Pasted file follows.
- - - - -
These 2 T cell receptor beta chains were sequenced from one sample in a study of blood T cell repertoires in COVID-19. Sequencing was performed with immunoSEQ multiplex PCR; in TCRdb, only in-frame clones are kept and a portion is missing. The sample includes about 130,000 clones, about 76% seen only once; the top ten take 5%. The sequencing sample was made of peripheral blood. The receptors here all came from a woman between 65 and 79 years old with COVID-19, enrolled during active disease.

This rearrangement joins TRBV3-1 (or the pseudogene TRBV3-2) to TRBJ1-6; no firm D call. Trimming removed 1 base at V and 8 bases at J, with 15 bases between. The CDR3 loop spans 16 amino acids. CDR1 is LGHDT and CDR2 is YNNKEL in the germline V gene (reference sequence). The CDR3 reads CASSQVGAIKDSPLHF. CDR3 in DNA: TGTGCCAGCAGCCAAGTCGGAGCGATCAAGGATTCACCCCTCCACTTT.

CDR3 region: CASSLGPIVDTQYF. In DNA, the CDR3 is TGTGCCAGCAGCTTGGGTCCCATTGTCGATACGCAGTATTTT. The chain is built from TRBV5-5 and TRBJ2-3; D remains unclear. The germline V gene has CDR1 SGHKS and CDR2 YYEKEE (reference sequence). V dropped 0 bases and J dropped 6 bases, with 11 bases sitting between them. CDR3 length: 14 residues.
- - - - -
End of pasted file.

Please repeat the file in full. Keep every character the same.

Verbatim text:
These 2 T cell receptor beta chains were sequenced from one sample in a study of blood T cell repertoires in COVID-19. Sequencing was performed with immunoSEQ multiplex PCR; in TCRdb, only in-frame clones are kept and a portion is missing. The sample includes about 130,000 clones, about 76% seen only once; the top ten take 5%. The sequencing sample was made of peripheral blood. The receptors here all came from a woman between 65 and 79 years old with COVID-19, enrolled during active disease.

This rearrangement joins TRBV3-1 (or the pseudogene TRBV3-2) to TRBJ1-6; no firm D call. Trimming removed 1 base at V and 8 bases at J, with 15 bases between. The CDR3 loop spans 16 amino acids. CDR1 is LGHDT and CDR2 is YNNKEL in the germline V gene (reference sequence). The CDR3 reads CASSQVGAIKDSPLHF. CDR3 in DNA: TGTGCCAGCAGCCAAGTCGGAGCGATCAAGGATTCACCCCTCCACTTT.

CDR3 region: CASSLGPIVDTQYF. In DNA, the CDR3 is TGTGCCAGCAGCTTGGGTCCCATTGTCGATACGCAGTATTTT. The chain is built from TRBV5-5 and TRBJ2-3; D remains unclear. The germline V gene has CDR1 SGHKS and CDR2 YYEKEE (reference sequence). V dropped 0 bases and J dropped 6 bases, with 11 bases sitting between them. CDR3 length: 14 residues.